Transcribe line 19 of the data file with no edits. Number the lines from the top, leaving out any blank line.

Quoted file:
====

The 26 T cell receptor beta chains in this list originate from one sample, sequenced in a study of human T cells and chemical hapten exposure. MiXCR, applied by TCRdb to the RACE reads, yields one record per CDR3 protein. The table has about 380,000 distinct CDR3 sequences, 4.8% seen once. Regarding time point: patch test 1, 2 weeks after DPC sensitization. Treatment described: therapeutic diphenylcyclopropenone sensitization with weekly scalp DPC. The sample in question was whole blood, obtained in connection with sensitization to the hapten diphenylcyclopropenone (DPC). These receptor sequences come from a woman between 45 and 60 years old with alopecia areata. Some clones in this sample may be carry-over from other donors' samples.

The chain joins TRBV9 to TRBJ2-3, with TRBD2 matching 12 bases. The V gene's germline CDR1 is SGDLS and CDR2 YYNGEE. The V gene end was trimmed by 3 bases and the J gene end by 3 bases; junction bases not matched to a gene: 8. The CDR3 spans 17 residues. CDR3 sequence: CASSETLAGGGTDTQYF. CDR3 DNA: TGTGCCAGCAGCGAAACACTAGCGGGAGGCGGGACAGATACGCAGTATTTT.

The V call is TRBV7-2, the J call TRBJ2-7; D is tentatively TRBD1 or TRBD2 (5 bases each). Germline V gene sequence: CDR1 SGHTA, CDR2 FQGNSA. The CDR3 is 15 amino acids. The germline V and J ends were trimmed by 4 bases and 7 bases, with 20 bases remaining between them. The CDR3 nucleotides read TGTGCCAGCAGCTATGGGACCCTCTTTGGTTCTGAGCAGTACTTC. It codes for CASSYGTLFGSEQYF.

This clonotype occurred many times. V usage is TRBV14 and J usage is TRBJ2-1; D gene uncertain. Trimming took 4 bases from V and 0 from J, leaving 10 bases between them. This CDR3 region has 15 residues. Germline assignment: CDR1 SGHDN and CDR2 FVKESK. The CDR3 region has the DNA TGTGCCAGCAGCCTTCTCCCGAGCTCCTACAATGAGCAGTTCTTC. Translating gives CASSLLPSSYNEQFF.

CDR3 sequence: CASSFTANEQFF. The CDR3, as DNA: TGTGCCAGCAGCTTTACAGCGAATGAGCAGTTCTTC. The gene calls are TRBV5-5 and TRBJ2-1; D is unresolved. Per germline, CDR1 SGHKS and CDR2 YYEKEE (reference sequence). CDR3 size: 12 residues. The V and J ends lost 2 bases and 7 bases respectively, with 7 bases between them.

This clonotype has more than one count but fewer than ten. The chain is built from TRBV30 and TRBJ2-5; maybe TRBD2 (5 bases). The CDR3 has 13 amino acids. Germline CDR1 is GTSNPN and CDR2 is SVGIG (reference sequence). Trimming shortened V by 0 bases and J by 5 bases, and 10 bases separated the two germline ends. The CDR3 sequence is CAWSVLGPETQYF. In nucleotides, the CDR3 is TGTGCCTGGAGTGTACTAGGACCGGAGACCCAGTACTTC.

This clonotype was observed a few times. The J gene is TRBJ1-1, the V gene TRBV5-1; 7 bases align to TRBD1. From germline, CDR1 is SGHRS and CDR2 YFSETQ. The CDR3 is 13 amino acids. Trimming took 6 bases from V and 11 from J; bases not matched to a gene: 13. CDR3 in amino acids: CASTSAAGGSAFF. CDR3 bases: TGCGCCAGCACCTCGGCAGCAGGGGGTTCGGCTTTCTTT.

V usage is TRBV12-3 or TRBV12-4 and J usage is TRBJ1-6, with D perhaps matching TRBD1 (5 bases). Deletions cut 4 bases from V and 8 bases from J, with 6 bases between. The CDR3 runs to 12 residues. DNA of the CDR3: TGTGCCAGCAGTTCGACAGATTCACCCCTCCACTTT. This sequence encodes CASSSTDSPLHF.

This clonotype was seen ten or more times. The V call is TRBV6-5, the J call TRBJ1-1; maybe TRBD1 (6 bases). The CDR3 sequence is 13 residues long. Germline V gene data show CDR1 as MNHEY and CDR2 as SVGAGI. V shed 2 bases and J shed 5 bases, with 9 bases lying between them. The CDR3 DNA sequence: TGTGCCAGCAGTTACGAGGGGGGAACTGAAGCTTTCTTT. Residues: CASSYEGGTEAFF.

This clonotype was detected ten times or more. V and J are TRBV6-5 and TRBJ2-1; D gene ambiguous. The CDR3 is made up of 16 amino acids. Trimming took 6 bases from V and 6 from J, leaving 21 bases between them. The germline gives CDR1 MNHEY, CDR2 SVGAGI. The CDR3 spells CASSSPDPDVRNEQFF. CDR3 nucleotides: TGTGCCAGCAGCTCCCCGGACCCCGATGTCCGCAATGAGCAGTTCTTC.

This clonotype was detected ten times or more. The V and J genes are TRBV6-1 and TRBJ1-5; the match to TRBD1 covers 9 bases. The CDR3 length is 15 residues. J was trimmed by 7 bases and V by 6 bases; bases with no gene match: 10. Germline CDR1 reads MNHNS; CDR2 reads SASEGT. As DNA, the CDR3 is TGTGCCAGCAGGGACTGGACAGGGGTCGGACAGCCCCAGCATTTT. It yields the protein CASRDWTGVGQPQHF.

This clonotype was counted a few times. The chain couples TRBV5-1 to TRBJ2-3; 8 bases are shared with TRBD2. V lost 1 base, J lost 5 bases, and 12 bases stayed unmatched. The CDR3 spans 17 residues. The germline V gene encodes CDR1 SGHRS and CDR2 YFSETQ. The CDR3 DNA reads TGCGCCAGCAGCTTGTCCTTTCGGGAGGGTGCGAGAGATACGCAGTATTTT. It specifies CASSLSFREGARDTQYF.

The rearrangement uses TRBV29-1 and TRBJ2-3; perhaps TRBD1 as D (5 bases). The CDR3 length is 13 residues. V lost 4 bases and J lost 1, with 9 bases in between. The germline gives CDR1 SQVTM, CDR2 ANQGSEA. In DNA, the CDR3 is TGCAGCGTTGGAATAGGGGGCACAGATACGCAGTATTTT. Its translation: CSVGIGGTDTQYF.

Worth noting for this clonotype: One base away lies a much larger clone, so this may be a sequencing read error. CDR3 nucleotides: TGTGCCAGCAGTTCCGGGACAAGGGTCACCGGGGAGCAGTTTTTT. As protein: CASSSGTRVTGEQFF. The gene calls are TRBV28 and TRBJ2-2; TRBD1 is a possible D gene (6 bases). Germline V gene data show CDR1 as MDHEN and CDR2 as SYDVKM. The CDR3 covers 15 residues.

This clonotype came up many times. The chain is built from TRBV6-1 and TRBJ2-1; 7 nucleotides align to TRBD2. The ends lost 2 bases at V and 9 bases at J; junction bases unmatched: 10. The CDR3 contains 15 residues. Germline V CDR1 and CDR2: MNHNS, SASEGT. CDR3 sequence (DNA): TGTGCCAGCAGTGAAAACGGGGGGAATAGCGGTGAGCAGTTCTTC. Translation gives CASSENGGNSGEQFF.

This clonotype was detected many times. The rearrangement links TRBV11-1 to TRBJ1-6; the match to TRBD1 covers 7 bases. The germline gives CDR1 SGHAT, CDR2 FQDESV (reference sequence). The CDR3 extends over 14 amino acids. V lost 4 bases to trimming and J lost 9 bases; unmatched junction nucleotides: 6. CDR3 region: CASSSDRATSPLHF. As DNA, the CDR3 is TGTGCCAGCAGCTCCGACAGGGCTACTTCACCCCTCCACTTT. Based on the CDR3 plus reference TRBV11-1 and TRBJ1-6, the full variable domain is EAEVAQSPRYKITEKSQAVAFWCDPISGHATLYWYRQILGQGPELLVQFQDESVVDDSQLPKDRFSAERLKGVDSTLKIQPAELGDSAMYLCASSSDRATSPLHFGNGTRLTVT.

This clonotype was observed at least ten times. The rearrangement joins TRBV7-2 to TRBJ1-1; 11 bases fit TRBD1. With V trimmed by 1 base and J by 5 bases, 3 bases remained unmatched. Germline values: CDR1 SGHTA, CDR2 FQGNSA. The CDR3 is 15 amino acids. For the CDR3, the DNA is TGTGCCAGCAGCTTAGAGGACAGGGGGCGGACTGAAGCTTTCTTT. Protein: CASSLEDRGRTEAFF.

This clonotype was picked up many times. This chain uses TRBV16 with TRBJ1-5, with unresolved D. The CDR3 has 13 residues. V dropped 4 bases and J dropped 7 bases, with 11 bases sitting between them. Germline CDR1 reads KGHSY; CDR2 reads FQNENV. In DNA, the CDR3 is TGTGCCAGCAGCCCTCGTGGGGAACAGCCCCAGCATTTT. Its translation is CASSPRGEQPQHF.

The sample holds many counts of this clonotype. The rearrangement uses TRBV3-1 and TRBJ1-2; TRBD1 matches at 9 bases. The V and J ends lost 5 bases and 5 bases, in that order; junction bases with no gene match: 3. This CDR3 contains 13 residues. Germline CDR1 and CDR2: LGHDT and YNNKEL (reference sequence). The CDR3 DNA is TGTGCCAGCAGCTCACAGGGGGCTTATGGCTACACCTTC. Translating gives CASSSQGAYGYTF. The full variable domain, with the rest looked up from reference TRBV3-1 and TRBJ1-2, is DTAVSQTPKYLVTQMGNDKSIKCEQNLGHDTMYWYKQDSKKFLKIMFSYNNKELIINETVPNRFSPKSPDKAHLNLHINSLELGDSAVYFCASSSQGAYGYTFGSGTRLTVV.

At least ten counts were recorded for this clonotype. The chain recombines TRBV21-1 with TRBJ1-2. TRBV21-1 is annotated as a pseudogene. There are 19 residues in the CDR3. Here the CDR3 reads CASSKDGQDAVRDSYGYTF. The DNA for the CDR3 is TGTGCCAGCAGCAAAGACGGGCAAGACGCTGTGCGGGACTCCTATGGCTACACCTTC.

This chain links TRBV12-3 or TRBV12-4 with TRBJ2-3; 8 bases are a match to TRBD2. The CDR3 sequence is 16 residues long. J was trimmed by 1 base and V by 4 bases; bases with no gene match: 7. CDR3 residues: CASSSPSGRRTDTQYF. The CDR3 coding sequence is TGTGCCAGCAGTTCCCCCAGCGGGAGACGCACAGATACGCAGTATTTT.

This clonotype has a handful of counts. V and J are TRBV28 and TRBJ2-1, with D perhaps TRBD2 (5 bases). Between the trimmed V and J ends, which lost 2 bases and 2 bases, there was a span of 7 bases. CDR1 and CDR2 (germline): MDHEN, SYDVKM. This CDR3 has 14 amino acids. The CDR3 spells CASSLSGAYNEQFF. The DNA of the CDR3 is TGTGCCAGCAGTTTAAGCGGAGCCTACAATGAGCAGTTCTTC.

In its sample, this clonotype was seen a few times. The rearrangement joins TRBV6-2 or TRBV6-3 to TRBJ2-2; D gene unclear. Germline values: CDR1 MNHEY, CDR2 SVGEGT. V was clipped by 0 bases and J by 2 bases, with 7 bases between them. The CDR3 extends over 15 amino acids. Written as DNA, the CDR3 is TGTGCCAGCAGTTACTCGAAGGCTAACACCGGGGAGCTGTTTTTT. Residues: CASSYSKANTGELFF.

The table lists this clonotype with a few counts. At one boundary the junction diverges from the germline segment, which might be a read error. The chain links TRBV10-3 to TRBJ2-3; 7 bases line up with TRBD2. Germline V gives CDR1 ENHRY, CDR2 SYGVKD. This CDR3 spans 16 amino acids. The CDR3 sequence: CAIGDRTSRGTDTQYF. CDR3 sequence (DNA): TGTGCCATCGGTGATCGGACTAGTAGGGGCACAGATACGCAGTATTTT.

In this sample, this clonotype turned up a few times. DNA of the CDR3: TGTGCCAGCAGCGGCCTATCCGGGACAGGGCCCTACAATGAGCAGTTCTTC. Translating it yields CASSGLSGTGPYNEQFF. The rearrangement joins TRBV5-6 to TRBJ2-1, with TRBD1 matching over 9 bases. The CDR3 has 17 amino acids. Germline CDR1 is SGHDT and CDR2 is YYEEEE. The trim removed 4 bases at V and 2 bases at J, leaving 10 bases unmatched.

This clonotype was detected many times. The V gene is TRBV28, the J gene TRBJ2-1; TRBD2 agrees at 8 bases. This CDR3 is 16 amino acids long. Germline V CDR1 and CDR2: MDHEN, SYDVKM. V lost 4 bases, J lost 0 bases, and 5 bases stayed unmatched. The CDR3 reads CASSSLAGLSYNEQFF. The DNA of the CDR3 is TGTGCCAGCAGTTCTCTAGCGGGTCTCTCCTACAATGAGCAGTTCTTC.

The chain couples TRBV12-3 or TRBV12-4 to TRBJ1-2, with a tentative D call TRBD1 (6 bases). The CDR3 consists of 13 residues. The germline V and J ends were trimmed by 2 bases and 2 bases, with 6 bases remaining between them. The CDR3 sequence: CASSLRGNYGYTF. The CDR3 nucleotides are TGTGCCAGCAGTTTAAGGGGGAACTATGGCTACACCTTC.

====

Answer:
The sample holds many counts of this clonotype. The rearrangement uses TRBV3-1 and TRBJ1-2; TRBD1 matches at 9 bases. The V and J ends lost 5 bases and 5 bases, in that order; junction bases with no gene match: 3. This CDR3 contains 13 residues. Germline CDR1 and CDR2: LGHDT and YNNKEL (reference sequence). The CDR3 DNA is TGTGCCAGCAGCTCACAGGGGGCTTATGGCTACACCTTC. Translating gives CASSSQGAYGYTF. The full variable domain, with the rest looked up from reference TRBV3-1 and TRBJ1-2, is DTAVSQTPKYLVTQMGNDKSIKCEQNLGHDTMYWYKQDSKKFLKIMFSYNNKELIINETVPNRFSPKSPDKAHLNLHINSLELGDSAVYFCASSSQGAYGYTFGSGTRLTVV.